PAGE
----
Another dot in the blogosphere?

Good and bad blended instruction

Posted on: April 19, 2017

When most people speak of “blended learning”, they might actually be thinking about blended instruction. (Here are some considerations of blending that focuses on learning.)

There are many ways to blend instruction. Some might involve the modes (off and online), the content (seamless multidisciplinary content), and the pedagogy (direct instruction with x-based learning).
 

 
Most would justify blending based on the best possible outcomes. For example, in the case of blended modes, being face-to-face affords immediacy in social learning while still being able to leverage on timely resources online.

Not many might point out the worst of blending, particularly blended instruction. For example, someone might blend boring didactic teaching with YouTube recordings of irrelevant content.

Blending the teaching or learning processes does not necessarily lead to better outcomes. The contextual design of blending is critical. Online strategies and tools might not work as well in a low bandwidth environment, language might be a barrier in one context, and pedagogical expectations might be different in another. Here are examples of each.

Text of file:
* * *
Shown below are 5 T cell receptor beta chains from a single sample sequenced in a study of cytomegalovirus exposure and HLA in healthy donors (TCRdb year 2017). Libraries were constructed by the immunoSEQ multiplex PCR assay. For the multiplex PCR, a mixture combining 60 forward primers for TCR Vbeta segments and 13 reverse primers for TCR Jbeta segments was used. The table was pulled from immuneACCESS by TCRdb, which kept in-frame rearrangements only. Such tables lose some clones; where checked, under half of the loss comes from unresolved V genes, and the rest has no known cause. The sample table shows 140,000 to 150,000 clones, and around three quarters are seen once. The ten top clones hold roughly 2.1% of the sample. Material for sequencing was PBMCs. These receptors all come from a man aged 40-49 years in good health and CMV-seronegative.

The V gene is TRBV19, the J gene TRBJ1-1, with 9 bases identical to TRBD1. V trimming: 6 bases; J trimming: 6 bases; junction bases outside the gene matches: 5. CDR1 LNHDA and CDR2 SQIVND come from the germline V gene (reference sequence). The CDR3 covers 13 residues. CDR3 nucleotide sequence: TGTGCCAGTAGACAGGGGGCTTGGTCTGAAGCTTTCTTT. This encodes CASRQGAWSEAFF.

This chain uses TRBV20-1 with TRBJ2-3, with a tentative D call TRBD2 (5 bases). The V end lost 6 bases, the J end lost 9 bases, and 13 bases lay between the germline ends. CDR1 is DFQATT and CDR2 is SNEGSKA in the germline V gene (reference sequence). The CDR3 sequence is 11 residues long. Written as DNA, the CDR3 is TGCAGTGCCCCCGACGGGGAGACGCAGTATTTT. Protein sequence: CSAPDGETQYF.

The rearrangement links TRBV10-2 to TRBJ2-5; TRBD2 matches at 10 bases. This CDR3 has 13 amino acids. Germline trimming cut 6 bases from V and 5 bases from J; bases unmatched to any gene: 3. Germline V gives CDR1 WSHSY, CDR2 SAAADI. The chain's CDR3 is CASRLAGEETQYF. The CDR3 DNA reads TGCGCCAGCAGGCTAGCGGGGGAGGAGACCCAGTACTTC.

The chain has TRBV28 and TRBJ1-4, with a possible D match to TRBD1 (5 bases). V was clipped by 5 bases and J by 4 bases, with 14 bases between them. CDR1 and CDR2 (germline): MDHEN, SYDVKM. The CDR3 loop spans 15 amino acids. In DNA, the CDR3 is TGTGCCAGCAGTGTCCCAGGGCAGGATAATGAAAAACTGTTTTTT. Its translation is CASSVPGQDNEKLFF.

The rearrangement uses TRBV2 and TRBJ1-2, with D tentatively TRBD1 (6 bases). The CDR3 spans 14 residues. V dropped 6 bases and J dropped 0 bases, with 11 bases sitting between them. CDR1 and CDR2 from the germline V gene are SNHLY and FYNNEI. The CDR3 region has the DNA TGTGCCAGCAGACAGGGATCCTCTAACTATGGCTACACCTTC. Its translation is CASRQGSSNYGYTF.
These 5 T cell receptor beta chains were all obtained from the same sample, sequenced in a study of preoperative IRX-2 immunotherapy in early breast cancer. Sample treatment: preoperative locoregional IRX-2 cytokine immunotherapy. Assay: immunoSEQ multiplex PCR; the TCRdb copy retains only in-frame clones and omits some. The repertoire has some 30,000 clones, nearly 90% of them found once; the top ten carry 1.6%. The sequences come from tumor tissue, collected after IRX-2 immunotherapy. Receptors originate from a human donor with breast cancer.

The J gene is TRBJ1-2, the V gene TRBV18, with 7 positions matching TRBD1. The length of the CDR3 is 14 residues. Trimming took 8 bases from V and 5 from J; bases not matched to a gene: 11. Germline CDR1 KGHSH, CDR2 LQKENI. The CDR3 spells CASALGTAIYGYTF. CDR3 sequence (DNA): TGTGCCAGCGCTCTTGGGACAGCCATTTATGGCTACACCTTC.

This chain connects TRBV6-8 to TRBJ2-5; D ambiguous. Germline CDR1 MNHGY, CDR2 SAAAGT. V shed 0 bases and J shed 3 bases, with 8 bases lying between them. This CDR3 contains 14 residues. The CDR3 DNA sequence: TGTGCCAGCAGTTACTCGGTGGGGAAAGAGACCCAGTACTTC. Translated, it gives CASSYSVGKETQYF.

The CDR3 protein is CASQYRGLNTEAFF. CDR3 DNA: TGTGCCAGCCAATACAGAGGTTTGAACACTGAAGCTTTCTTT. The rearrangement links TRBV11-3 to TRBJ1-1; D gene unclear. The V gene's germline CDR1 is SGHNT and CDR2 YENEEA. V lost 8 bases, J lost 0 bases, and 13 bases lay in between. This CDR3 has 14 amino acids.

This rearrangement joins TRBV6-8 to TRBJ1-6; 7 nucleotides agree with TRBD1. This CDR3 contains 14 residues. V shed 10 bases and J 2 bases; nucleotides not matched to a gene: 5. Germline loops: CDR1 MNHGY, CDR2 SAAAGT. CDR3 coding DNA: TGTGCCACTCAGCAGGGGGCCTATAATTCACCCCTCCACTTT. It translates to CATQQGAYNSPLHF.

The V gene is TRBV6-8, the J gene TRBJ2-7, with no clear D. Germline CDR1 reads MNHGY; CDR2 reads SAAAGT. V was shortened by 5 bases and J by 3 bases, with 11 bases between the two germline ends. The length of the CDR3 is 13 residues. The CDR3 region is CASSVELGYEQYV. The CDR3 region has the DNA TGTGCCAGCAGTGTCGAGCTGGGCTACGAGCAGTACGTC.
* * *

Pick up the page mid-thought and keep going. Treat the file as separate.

When I lead talks, I find out how comfortable my participants are with going online with their phones. Depending on the country, venue, and people, I might resort to low bandwidth texting-like activities and think-pair-share instead of challenging them to watch and recommend YouTube videos.

I have conducted a variety of workshops for equally varied groups. When English is not the common language, I rely on activities and succinct pitstops to get the messages through. When I am with a group more familiar with training instead of teaching, I need not worry about much pedagogical baggage from my learners.

Bloggers, Pinterest boards, and tweets might declare blended learning to be engaging. They might be referring to blended teaching instead. Such an experience is not automatically engaging, and if blending is left only with the one who is teaching, is certainly not empowering.

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